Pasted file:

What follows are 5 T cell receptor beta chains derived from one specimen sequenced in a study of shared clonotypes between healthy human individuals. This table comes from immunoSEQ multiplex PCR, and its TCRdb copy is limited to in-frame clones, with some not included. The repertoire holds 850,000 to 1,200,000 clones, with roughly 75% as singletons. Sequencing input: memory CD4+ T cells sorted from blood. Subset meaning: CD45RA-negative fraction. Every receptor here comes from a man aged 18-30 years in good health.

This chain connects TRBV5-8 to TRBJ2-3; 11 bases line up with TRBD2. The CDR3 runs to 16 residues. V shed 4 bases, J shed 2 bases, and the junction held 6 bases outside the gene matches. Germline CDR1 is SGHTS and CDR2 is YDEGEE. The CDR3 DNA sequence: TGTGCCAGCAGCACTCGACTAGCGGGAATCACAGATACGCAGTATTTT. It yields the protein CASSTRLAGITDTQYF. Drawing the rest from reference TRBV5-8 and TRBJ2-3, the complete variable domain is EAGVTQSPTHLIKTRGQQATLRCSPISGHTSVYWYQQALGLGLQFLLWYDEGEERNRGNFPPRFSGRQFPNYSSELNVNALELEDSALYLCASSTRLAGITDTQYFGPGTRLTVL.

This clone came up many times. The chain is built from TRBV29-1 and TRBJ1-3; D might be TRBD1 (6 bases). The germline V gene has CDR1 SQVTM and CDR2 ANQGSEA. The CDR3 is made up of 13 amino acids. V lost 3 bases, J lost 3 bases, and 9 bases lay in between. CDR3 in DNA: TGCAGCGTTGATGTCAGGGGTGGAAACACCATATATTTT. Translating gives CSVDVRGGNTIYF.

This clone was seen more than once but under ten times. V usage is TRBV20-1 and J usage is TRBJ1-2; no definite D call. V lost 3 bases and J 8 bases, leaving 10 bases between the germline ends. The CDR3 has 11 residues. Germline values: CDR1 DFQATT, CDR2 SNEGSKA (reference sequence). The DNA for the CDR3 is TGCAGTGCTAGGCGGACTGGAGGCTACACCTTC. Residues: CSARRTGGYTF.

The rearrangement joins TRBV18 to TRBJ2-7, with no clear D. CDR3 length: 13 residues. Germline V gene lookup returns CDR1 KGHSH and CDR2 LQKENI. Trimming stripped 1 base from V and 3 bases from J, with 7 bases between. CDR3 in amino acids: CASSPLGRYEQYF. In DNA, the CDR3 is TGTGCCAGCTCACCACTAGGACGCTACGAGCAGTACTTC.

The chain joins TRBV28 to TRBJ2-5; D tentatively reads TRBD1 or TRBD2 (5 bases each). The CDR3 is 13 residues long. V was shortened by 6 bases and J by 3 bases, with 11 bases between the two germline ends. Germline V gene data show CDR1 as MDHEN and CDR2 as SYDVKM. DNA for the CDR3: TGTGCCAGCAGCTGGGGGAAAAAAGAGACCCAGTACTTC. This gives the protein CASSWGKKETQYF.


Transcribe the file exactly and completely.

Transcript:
What follows are 5 T cell receptor beta chains derived from one specimen sequenced in a study of shared clonotypes between healthy human individuals. This table comes from immunoSEQ multiplex PCR, and its TCRdb copy is limited to in-frame clones, with some not included. The repertoire holds 850,000 to 1,200,000 clones, with roughly 75% as singletons. Sequencing input: memory CD4+ T cells sorted from blood. Subset meaning: CD45RA-negative fraction. Every receptor here comes from a man aged 18-30 years in good health.

This chain connects TRBV5-8 to TRBJ2-3; 11 bases line up with TRBD2. The CDR3 runs to 16 residues. V shed 4 bases, J shed 2 bases, and the junction held 6 bases outside the gene matches. Germline CDR1 is SGHTS and CDR2 is YDEGEE. The CDR3 DNA sequence: TGTGCCAGCAGCACTCGACTAGCGGGAATCACAGATACGCAGTATTTT. It yields the protein CASSTRLAGITDTQYF. Drawing the rest from reference TRBV5-8 and TRBJ2-3, the complete variable domain is EAGVTQSPTHLIKTRGQQATLRCSPISGHTSVYWYQQALGLGLQFLLWYDEGEERNRGNFPPRFSGRQFPNYSSELNVNALELEDSALYLCASSTRLAGITDTQYFGPGTRLTVL.

This clone came up many times. The chain is built from TRBV29-1 and TRBJ1-3; D might be TRBD1 (6 bases). The germline V gene has CDR1 SQVTM and CDR2 ANQGSEA. The CDR3 is made up of 13 amino acids. V lost 3 bases, J lost 3 bases, and 9 bases lay in between. CDR3 in DNA: TGCAGCGTTGATGTCAGGGGTGGAAACACCATATATTTT. Translating gives CSVDVRGGNTIYF.

This clone was seen more than once but under ten times. V usage is TRBV20-1 and J usage is TRBJ1-2; no definite D call. V lost 3 bases and J 8 bases, leaving 10 bases between the germline ends. The CDR3 has 11 residues. Germline values: CDR1 DFQATT, CDR2 SNEGSKA (reference sequence). The DNA for the CDR3 is TGCAGTGCTAGGCGGACTGGAGGCTACACCTTC. Residues: CSARRTGGYTF.

The rearrangement joins TRBV18 to TRBJ2-7, with no clear D. CDR3 length: 13 residues. Germline V gene lookup returns CDR1 KGHSH and CDR2 LQKENI. Trimming stripped 1 base from V and 3 bases from J, with 7 bases between. CDR3 in amino acids: CASSPLGRYEQYF. In DNA, the CDR3 is TGTGCCAGCTCACCACTAGGACGCTACGAGCAGTACTTC.

The chain joins TRBV28 to TRBJ2-5; D tentatively reads TRBD1 or TRBD2 (5 bases each). The CDR3 is 13 residues long. V was shortened by 6 bases and J by 3 bases, with 11 bases between the two germline ends. Germline V gene data show CDR1 as MDHEN and CDR2 as SYDVKM. DNA for the CDR3: TGTGCCAGCAGCTGGGGGAAAAAAGAGACCCAGTACTTC. This gives the protein CASSWGKKETQYF.